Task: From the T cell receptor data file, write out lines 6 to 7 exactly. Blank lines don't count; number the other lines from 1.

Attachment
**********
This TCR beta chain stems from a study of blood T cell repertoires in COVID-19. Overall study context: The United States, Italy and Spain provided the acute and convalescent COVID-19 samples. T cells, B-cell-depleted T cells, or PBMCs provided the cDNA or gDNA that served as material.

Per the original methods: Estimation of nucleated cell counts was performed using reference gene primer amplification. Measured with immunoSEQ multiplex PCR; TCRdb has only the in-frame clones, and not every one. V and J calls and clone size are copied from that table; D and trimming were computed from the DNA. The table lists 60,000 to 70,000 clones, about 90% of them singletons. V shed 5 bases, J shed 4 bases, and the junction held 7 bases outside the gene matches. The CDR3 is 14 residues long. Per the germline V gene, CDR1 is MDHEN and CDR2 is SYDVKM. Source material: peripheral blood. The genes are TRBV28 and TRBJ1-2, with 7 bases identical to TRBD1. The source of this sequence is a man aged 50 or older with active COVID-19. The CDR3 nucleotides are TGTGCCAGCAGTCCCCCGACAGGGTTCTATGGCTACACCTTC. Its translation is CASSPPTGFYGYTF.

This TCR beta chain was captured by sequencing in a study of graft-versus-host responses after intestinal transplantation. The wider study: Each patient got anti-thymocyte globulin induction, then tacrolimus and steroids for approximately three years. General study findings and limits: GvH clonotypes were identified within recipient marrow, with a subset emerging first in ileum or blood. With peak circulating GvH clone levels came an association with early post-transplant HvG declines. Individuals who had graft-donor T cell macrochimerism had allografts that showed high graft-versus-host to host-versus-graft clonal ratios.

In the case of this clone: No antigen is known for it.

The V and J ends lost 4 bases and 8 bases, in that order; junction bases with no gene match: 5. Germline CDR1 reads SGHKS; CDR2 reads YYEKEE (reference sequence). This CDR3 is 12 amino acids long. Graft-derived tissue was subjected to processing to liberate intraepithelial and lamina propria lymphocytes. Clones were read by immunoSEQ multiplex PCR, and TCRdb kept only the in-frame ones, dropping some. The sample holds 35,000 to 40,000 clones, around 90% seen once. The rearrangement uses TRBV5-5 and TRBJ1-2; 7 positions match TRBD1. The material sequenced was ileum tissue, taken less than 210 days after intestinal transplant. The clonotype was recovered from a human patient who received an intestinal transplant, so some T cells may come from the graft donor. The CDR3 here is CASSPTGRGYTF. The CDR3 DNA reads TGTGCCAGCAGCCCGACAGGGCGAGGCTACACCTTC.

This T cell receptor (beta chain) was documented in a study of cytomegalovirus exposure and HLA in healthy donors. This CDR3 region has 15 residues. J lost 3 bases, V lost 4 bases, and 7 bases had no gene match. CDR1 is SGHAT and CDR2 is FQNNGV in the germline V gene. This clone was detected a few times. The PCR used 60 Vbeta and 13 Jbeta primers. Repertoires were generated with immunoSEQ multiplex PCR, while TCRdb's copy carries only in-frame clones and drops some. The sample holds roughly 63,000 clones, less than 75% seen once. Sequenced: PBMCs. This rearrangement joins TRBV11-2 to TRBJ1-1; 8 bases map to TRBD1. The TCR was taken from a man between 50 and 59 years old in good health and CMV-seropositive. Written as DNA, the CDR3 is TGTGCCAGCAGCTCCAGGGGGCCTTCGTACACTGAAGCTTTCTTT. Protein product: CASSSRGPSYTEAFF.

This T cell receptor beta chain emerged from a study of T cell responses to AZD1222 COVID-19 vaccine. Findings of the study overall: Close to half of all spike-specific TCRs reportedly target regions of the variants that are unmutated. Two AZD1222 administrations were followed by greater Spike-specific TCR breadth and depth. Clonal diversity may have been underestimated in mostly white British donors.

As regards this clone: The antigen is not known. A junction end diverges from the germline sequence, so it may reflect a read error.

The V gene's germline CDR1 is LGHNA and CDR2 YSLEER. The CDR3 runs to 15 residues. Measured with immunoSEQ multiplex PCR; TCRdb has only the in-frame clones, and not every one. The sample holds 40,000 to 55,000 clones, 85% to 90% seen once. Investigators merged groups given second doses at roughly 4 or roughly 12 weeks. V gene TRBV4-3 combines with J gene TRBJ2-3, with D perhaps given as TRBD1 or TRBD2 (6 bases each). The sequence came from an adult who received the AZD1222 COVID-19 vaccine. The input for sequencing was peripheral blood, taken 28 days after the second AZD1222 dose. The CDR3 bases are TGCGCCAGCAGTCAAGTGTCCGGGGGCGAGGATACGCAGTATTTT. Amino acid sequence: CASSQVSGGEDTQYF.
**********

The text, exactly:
This T cell receptor (beta chain) was documented in a study of cytomegalovirus exposure and HLA in healthy donors. This CDR3 region has 15 residues. J lost 3 bases, V lost 4 bases, and 7 bases had no gene match. CDR1 is SGHAT and CDR2 is FQNNGV in the germline V gene. This clone was detected a few times. The PCR used 60 Vbeta and 13 Jbeta primers. Repertoires were generated with immunoSEQ multiplex PCR, while TCRdb's copy carries only in-frame clones and drops some. The sample holds roughly 63,000 clones, less than 75% seen once. Sequenced: PBMCs. This rearrangement joins TRBV11-2 to TRBJ1-1; 8 bases map to TRBD1. The TCR was taken from a man between 50 and 59 years old in good health and CMV-seropositive. Written as DNA, the CDR3 is TGTGCCAGCAGCTCCAGGGGGCCTTCGTACACTGAAGCTTTCTTT. Protein product: CASSSRGPSYTEAFF.

This T cell receptor beta chain emerged from a study of T cell responses to AZD1222 COVID-19 vaccine. Findings of the study overall: Close to half of all spike-specific TCRs reportedly target regions of the variants that are unmutated. Two AZD1222 administrations were followed by greater Spike-specific TCR breadth and depth. Clonal diversity may have been underestimated in mostly white British donors.